This can get very frustrating since you will die right as you spawn far more often than any deathmatch mode in any game I’ve ever played. It’s particularly painful as an archer because there’s little you can do to defend yourself in that situation. By the time you can switch to your side arm, you’re already dead. Ultimately it’s not THAT big of a deal because free-for-all is really just violence for the sake of violence and nobody will care too much who actually wins, but it’s a dose of frustration alongside your bone-crushing fun. And it is really fun, even with this noticeable issue. I just want to make that clear.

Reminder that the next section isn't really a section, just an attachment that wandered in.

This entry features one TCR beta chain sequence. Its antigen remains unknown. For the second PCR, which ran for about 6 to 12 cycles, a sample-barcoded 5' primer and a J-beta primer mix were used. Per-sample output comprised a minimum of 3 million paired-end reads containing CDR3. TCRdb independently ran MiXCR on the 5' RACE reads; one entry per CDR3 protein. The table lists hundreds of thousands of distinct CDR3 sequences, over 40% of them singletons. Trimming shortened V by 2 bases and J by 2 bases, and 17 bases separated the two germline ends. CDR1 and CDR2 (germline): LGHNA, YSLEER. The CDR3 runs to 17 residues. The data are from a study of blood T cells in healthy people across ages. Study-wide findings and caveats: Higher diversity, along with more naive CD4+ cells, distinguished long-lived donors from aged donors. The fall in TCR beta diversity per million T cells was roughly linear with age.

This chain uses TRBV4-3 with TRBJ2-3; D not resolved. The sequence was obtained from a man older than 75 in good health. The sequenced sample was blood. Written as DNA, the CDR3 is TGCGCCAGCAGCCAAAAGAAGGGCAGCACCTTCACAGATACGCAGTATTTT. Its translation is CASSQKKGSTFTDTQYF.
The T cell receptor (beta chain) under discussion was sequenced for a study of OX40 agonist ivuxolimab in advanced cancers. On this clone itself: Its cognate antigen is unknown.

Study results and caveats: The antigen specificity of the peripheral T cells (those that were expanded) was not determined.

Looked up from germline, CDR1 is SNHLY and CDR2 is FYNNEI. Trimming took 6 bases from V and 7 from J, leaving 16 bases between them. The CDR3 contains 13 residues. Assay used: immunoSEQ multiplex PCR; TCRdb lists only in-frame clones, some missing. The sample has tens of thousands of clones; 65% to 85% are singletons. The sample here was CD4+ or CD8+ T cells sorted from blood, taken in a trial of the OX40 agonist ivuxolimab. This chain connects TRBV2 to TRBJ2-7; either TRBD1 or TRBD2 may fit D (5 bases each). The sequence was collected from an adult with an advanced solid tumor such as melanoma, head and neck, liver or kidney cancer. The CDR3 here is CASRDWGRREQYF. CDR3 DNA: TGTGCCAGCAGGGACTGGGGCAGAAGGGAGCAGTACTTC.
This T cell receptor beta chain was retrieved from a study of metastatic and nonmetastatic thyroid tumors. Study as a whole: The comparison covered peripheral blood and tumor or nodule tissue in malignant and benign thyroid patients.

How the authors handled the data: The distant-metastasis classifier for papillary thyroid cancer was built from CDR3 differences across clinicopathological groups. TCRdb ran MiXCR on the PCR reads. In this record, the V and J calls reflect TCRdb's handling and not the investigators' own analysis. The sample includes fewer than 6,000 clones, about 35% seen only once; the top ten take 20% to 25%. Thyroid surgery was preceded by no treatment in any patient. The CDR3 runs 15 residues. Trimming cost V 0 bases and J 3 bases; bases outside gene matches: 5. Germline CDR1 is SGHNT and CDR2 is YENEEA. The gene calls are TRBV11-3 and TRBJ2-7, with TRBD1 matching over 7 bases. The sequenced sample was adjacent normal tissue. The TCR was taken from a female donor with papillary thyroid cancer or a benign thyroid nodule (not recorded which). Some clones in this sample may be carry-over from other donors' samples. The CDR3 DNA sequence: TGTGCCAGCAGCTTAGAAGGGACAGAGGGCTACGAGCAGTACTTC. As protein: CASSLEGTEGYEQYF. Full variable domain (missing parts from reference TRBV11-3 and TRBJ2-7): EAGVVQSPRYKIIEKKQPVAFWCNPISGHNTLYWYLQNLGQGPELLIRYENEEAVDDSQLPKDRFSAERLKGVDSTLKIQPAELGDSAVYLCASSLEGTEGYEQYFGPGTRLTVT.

The biggest improvement in Chivalry II is the graphics. The environments are great and well-befitting a blood-soaked battleground. They all look great and are fun to play; I just wish there were more of them. The character models and the armor and weapons all look great, with many customization options available as you play. When you get hurt, blood runs down your armor or soaks your clothing. The sound of steel clashing is realistic, and the battle cries of the players along with the background sounds of war make the experience incredibly immersive.
Even without the gameplay itself, the overall battlefield experience is worth the price of admission alone. This game is ultra-violent, and it’s not afraid to show it. You can cut off arms, legs, and heads, spraying blood everywhere. If you don’t like these things, honestly this might not be the game for you, but you can turn them off (What happens when someone else picks up and throws a severed head or limb when you have this setting off, I don’t know).